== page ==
Prior to the council elections in Brisbane (28/4/2012) I received a number of political flyers in my letterbox despite the fact that I have a 'no junk mail' sign. It seems most Politicians and wannabe Politicians don't consider their flyers as junk mail. But that's another story.
It appears that the people who write such material are aware of the consequences of putting promises in writing which may come back to bite them, so they use terms such as: “I will make the best endeavours to …”, “I will seek to …”, and the one I like to best, “I will do all in my power to…”
I emailed a few of them and asked what were their “Powers”, particularly when it comes to financial matters, and got a variety of responses ranging from: “The 12 Councillors and Mayor are responsible for all income and expenditure that currently occurs in Council” to “Yes, as a former Jimboomba Times journalist I am aware of the limitations of the power of councillors”.
Considering how often Politicians give the reason for not being able to do something is that it is 'outside their jurisdiction', or 'it is handled by a different level of Government', or whatever, it appears that the Power of Politicians is limited. So are they necessary?
It occurred to me that with modern technology we might be able to not have Politicians but still have a democracy, possibly a better democracy. That's why I wrote this.
I always thought that Democracy was rule by the majority with majority being 50% plus one. But it appears my definition is a bit too simplistic, there being about 16 different forms of Democracy http://en.wikipedia.org/wiki/Democracy.
The two broad categories of Democracy for the purpose of this discussion are Parliamentary and Direct. Parliamentary appears to be what we currently have, with Direct being what I am advocating. The Wikipedia page above also lists some elements considered essential to democracy to include - freedom of political expression, freedom of speech, and freedom of the press, so that citizens are adequately informed and able to vote according to their own best interests as they see them.
What is interesting is that no mention is made of Politicians. So why do we have Politicians?
I don't have any proof of this but it seems to me that we have historically had Politicians because it was too difficult to have every voter vote on every issue which required a vote. It was easer to vote for a person (a Politician) to represent a large group of people (an Electorate) and have that Politician vote in a assembly of Politicians (a Parliament)on our behalf.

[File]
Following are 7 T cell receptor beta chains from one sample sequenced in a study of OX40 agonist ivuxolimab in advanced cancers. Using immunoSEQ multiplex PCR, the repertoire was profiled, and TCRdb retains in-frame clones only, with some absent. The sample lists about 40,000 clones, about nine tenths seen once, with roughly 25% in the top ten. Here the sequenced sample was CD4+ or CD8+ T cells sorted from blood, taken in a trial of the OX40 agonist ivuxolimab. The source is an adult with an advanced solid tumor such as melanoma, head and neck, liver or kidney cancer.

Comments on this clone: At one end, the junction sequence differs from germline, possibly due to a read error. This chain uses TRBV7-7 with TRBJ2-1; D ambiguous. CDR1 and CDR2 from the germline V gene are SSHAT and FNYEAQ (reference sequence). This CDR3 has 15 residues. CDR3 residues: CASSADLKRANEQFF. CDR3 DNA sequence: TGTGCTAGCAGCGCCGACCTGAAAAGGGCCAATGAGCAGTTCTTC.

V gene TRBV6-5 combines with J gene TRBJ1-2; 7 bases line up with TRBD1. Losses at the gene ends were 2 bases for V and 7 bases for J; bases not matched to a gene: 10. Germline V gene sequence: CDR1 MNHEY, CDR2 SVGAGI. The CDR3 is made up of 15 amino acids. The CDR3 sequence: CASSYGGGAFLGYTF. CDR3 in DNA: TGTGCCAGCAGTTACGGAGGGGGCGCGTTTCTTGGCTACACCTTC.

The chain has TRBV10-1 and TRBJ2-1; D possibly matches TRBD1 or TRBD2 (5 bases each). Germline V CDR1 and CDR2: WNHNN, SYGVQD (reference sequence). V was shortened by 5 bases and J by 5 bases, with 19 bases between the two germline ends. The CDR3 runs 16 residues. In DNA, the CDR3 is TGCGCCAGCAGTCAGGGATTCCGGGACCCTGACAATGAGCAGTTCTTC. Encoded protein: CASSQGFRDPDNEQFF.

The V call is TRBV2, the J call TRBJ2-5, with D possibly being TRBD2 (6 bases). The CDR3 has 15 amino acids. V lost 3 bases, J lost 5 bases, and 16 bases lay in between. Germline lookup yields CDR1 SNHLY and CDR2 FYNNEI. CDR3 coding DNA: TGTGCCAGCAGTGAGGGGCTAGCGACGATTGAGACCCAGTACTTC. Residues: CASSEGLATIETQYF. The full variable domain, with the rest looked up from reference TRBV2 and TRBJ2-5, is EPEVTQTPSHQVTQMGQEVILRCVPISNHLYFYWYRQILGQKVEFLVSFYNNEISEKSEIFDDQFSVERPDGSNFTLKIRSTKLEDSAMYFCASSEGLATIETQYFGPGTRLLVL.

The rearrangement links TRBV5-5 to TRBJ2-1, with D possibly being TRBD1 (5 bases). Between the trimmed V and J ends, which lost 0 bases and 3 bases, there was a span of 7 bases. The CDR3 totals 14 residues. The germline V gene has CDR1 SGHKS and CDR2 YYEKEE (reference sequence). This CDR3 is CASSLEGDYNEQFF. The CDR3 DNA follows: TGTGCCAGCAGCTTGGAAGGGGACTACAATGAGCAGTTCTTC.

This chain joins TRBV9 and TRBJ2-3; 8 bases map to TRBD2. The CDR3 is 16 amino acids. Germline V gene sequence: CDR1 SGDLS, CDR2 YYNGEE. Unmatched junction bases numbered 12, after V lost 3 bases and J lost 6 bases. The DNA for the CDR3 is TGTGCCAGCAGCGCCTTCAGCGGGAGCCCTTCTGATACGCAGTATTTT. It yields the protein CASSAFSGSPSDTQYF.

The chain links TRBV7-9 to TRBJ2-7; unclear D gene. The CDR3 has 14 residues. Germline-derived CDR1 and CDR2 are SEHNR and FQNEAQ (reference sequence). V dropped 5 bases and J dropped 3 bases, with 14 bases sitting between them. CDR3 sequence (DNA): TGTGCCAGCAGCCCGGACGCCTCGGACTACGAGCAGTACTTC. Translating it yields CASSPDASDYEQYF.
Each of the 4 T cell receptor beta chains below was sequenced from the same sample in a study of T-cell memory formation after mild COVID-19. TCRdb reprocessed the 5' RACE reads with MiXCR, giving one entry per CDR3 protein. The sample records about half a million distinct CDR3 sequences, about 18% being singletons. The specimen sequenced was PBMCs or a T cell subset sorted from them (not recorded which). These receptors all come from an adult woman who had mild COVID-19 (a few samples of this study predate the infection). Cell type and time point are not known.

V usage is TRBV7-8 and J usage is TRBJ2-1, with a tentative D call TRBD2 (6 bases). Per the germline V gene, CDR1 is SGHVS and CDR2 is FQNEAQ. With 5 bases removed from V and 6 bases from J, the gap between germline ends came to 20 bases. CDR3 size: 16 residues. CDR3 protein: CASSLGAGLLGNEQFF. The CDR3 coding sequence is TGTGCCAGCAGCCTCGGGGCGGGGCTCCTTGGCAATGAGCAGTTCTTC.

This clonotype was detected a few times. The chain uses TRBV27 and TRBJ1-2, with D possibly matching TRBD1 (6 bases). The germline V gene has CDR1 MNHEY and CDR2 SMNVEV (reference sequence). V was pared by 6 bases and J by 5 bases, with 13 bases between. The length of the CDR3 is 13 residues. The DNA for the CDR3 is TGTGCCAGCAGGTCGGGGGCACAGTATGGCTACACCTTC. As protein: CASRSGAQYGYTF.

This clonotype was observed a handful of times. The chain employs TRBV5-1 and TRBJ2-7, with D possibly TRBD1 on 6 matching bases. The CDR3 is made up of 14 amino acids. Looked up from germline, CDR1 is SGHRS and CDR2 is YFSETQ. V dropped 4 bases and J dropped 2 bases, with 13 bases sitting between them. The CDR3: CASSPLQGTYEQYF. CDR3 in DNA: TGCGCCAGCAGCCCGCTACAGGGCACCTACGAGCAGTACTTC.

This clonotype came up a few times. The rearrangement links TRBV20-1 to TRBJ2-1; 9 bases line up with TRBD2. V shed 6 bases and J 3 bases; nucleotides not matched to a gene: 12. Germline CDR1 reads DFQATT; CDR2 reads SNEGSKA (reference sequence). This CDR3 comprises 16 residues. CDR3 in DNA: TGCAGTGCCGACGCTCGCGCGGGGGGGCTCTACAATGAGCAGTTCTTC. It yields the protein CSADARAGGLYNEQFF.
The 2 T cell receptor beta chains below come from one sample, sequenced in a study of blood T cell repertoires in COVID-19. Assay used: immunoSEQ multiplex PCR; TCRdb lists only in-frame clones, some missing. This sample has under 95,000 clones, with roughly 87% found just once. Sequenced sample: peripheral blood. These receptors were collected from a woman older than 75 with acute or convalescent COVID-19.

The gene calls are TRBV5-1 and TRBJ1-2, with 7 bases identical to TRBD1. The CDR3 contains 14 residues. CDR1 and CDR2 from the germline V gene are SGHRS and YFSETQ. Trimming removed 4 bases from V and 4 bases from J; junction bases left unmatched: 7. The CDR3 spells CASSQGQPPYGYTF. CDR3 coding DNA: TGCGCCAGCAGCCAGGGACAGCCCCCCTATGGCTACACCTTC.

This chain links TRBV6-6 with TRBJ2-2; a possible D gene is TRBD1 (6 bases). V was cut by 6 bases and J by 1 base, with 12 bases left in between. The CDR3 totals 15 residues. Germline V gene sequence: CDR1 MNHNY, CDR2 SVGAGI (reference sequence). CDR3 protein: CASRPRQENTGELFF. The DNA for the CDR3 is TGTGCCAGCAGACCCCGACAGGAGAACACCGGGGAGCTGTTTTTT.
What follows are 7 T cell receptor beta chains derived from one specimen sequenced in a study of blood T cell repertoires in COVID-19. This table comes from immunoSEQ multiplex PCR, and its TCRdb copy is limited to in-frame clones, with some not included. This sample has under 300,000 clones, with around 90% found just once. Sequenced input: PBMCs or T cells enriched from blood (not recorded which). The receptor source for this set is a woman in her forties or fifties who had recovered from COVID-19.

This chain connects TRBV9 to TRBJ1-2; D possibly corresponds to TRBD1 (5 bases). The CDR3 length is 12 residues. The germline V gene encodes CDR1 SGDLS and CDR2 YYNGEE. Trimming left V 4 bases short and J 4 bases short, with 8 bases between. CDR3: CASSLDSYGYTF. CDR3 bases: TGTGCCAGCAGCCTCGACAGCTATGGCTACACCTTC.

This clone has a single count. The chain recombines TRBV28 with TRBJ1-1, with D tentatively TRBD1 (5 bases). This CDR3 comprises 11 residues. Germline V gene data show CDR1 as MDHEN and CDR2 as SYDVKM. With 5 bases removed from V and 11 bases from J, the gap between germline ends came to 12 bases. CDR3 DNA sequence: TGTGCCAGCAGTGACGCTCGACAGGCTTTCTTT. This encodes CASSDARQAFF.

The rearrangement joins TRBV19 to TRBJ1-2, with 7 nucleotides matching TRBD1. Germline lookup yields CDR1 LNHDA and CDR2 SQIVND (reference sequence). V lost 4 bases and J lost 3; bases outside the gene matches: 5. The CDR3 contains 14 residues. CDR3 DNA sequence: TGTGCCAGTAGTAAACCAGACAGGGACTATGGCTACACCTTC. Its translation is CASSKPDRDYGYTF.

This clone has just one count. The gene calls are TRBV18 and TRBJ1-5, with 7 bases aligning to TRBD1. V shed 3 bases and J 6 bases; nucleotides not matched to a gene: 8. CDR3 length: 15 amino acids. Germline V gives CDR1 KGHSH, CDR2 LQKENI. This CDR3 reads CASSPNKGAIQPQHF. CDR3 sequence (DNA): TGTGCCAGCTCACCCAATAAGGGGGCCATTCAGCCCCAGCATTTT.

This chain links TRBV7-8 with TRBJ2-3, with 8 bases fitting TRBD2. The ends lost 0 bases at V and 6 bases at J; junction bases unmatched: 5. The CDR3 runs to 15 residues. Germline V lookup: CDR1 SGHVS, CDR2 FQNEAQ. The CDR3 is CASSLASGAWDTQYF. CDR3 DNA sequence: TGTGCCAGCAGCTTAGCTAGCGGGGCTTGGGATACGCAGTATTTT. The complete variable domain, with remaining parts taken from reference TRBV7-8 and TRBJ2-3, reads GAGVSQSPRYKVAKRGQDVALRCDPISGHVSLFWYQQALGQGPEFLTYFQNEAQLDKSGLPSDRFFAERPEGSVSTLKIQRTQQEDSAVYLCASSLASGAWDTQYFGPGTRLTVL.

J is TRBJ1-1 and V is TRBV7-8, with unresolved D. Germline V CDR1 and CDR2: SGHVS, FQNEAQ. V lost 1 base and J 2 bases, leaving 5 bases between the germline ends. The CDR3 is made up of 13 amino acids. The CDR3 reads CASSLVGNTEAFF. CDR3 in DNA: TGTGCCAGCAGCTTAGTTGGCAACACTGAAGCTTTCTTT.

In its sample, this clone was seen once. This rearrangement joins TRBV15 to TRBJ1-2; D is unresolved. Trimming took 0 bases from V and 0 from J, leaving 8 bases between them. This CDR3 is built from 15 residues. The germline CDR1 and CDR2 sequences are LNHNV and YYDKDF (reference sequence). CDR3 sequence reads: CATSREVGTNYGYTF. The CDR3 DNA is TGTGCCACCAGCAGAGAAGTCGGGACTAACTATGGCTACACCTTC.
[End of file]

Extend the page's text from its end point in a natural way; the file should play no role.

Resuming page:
Or it could have been that some people wanted to have power over a mass of people and under the guise of democracy said “vote for me and I will represent your interests”.
In Australia we have Politicians because it says we have to have them in our constitution for the Commonwealth, and in our States with State laws requiring State and Council Politicians. http://www.youmeunity.org.au/downloads/1e450bf9d7b1d40f12f0.pdf. The Australian Constitution was of course created by Politicians.
What ever the reasons have been in the past, laws and constitutions can be changed, and with modern technology we could have a full Direct Democracy so eliminating the need for Politicians.
http://en.wikipedia.org/wiki/Direct_democracy Direct democracy is where every eligible voter has the opportunity to directly vote on the creation, rescinding and amending of any and all legislation. It would appear that there is no country in the world that has Direct Democracy, with the one coming closest to it being Switzerland. http://en.wikipedia.org/wiki/Voting_in_Switzerland . They call it Half-Direct Democracy.
It appears there can be many different forms of Direct or Pure democracy as it is sometimes called. Some have the concept of Officials, who could argueably be called Politicians.
The version of Direct Democracy which I am advocating is where no-one is elected to represent or make decisions, for the masses. The masses initiate, create, amend, rescind and vote on laws and use Officials, equivalent to the present Public Service, to administer and operate the laws and the judiciary to interpret them. Also that the simple yes, no voting on all issues is done, as much as possible, using modern technology.
According to a Crikey.com article (http://www.crikey.com.au/2006/09/15/its-time-to-stop-pretending-about-political-salaries/) in 2006 the then Prime Minister was receiving $336,570 (base salary of $118,950 plus PM’s pay of $190,320 plus electorate allowance of $27,300). But the article goes on to describe the real cost because of other during and after service benefits such as: a car, driver, private plane, travelling allowance, and travel entitlements for family, Kirribilli and the Lodge,entertaining official visitors. Post-retirement there’s free business/first class travel, serviced office, full-time assistant, and car and driver on call for life. More up to date information can found here: http://en.wikipedia.org/wiki/Prime_Minister_of_Australia#Allowances
That is for the Prime Minister, what about ordinary members. This document will give you some indication as to what non salary benefits they get: http://www.comlaw.gov.au/Details/F2012L00569